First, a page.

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Longfellow's metaphorical footprints on the sands of time is more profound and eternal no doubt but a footprint for silicon (a form of sand isn't it?) is as important for PCB designers. So, here we will list the steps to create a footprint for PCB parts.
So let's start at the beginning. To create a design or a board, you need to ensure the schematic symbols and PCB parts you are going to use are available in your libraries. Although the schematic editors and board layout tools have their own libraries and your organization will have a repository of part libraries, you might need to create or customize some of the parts you are going to use in your design. And, the first thing you do is create footprints. Well, it is a two step process:
The best way forward is to take an example. So, for now, you will create a footprint for a synchronous step-down regulator. You will use Pad Designer and Allegro® PCB Editor to create the footprint. We will take up the next step of creating a schematic symbol in a future post.
You will create a padstack and define the package outline using information from a downloaded datasheet for LTC3618. The Package Description section of the datasheet is of interest to you while creating the footprint.
You will create a single-layer, surface mount padstack, with a regular pad, a soldermask pad, and a pastemask pad for the assembly process.
Before creating the padstack, consult the datasheet to determine the dimensions.
The red rectangle on the bottom-right is mine to emphasize the important dimensions.
The dimension of each pad in millimeters is 1.05 by 0.45. The soldermask pad should be bigger than the regular pad. Therefore, you can specify it to be 1.40 by 0.80 millimeters. Your organization or you yourself might have empirical formulas to determine the actual measurement.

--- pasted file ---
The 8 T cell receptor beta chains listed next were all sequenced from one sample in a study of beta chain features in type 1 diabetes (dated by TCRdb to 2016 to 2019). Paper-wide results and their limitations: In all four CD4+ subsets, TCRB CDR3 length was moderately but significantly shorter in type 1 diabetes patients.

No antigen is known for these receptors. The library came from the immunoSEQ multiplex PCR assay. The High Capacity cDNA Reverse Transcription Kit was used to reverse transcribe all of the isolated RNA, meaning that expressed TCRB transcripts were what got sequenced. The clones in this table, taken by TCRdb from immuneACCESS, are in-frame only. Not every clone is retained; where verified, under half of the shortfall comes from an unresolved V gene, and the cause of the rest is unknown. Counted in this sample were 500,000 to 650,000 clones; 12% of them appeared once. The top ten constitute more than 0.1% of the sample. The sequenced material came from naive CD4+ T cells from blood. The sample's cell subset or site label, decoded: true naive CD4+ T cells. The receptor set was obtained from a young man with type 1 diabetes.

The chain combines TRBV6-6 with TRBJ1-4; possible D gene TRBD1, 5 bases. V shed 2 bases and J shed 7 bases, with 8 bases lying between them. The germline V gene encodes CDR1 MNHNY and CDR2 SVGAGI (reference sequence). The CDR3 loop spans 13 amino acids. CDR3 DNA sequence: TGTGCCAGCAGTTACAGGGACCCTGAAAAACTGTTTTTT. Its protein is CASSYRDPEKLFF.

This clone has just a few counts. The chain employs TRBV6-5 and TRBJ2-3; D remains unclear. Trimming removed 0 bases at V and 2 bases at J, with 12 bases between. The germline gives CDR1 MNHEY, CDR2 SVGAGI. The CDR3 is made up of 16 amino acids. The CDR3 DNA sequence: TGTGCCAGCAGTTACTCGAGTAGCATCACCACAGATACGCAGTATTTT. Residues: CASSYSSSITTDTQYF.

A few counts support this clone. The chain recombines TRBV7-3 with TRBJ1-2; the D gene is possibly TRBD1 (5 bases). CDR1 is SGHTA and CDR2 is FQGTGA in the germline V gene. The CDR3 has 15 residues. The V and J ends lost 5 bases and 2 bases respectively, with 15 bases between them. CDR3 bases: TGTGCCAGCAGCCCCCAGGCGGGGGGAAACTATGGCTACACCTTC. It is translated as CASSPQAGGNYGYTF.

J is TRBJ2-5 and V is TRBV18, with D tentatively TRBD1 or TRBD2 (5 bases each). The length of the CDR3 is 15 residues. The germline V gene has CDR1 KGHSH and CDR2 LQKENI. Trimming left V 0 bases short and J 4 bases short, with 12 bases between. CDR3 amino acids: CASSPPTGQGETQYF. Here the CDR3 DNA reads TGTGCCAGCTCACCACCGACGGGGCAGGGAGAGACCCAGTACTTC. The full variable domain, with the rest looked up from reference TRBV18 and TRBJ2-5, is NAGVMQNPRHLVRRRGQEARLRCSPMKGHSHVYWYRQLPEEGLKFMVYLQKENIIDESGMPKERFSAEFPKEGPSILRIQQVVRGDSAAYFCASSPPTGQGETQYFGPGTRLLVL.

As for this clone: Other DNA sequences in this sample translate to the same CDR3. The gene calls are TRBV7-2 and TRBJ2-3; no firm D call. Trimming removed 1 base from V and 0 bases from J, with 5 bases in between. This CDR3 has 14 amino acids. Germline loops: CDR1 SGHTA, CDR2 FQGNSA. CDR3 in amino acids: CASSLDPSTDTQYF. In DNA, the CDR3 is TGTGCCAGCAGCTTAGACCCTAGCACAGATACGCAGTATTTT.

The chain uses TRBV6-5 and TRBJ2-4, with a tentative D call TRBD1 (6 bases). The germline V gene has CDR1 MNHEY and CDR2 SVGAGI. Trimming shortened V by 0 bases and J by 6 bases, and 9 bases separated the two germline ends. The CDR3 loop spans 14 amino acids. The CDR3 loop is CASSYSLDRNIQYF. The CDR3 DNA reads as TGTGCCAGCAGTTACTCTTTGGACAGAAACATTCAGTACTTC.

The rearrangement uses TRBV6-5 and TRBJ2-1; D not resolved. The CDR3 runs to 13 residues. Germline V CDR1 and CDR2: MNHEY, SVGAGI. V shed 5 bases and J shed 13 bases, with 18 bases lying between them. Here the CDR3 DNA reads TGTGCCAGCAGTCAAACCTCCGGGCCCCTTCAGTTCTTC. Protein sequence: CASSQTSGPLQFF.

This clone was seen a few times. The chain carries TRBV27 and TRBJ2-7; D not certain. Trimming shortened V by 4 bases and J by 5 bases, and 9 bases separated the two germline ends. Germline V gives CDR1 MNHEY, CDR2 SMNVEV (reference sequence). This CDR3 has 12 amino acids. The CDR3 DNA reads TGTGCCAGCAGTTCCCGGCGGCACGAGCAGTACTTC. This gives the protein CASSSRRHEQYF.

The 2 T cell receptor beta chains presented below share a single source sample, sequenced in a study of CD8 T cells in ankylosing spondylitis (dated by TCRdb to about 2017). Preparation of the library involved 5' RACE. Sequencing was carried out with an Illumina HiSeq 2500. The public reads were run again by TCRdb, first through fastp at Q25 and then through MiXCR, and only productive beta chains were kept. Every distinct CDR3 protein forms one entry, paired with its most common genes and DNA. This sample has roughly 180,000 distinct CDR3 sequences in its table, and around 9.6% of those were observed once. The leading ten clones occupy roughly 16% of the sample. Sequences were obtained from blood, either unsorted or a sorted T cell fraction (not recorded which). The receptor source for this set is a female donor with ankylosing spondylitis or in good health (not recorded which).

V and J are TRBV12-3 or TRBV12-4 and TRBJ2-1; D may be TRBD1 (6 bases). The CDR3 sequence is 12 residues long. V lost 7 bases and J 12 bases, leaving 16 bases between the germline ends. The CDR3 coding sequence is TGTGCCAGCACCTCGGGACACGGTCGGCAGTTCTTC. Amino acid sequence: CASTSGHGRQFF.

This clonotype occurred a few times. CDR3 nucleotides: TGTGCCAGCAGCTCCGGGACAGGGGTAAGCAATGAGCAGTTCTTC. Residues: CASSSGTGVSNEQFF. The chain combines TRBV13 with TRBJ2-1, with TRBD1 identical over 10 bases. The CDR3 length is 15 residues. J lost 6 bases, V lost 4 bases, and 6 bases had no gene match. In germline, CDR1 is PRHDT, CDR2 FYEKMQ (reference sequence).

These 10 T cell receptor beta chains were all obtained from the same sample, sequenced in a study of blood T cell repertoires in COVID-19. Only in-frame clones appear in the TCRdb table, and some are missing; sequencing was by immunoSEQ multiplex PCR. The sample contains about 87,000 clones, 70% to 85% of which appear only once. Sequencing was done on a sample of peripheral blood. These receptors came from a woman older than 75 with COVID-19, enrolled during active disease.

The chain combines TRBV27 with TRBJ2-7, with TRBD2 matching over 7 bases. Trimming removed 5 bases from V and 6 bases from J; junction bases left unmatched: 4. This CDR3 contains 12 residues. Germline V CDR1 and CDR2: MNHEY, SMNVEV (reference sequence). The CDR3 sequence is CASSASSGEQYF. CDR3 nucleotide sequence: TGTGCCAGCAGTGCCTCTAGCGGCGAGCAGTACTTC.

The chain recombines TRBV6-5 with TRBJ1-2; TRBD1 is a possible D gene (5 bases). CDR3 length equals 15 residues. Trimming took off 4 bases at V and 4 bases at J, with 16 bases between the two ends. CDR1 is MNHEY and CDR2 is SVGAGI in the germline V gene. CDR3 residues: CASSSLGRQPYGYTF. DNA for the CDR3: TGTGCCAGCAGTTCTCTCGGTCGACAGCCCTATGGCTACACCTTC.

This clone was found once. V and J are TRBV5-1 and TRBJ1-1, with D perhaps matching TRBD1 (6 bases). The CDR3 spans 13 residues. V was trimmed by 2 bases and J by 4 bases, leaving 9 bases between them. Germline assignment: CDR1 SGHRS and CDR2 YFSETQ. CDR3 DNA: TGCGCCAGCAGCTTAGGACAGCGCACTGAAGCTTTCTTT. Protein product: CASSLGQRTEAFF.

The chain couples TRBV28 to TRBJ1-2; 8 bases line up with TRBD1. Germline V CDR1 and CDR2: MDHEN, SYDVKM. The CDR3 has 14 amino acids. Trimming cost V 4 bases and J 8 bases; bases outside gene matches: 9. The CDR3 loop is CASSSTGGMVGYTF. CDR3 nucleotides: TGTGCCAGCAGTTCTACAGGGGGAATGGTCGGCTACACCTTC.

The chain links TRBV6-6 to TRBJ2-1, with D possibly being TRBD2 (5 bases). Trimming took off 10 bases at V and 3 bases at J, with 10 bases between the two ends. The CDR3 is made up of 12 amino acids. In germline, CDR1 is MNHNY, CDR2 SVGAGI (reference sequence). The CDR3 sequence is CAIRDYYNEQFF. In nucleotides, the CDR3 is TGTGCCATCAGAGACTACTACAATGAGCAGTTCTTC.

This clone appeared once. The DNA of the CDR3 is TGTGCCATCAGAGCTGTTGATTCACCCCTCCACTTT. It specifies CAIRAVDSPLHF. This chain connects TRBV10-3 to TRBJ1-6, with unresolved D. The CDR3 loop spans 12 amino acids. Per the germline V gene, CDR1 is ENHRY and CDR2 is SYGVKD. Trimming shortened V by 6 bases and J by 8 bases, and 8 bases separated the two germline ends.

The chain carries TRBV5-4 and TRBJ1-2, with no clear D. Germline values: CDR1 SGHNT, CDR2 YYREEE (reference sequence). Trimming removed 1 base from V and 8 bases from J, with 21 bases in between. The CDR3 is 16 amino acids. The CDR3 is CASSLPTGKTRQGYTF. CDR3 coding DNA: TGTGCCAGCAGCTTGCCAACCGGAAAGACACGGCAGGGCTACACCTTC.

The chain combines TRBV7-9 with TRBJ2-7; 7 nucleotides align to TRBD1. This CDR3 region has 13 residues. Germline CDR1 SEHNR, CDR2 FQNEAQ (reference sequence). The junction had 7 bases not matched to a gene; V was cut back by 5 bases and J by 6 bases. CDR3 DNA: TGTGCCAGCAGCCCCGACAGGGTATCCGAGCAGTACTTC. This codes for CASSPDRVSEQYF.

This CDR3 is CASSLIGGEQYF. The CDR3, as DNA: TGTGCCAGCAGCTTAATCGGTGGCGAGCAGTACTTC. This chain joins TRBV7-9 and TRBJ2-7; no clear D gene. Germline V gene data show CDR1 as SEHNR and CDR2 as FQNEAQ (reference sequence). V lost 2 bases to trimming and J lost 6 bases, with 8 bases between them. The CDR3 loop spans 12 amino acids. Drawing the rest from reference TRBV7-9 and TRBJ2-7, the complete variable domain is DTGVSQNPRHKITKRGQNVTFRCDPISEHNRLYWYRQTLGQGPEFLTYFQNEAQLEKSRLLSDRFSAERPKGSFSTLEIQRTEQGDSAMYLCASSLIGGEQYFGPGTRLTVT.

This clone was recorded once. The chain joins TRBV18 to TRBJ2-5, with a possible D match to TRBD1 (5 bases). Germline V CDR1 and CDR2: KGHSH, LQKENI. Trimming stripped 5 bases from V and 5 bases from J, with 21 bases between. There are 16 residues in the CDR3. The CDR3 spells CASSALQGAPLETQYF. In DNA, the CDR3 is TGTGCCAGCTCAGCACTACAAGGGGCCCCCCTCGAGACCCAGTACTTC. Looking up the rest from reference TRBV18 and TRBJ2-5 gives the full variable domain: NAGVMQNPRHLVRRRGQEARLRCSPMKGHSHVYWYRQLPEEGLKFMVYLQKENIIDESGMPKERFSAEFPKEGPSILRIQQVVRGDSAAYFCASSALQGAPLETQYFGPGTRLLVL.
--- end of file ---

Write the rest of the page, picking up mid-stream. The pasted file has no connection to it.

You also see a pin on the top. Well, you will place that pin manually.
Now that you know the dimensions, start Padstack Editor. From then on it is an easy task with the tabbed interface designed to reflect how you design. Just ensure the summary looks like what is shown below.
You are done with your pads so move on to designing package outlines and placing the padstacks.
You will use the Package Symbol Wizard to easily create a package symbol. If you are a beginner, the wizard will assist you to create a simple package symbol. And if you are an experienced designer, it will enable you to create a base package symbol that you can modify into a more complex symbol.
Now is the time to refer to the package description section of the datasheet again.
You have to translate the dimensions to what the Package Symbol Wizard needs. For this example, a SOIC package, the following figure shows the dimensions of interest.
So, for now, you are interested in the following:
The derivations might differ slightly depending on your actual design requirements.
Now, it's all easy. Open Allegro PCB Editor, choose File – New, and then select Package symbol (wizard) for Drawing Type. Rest is just selecting the right options and entering the correct values.
Well, one task is left. Remember, there is one pin you decided to place manually on top of the symbol? Well, choose Layout – Pins, then. Fill in the Options parameter based on the datasheet.
And, if all went well, you should have something like this.
Save the DRA to generate a package symbol file (PSM). And, you are done!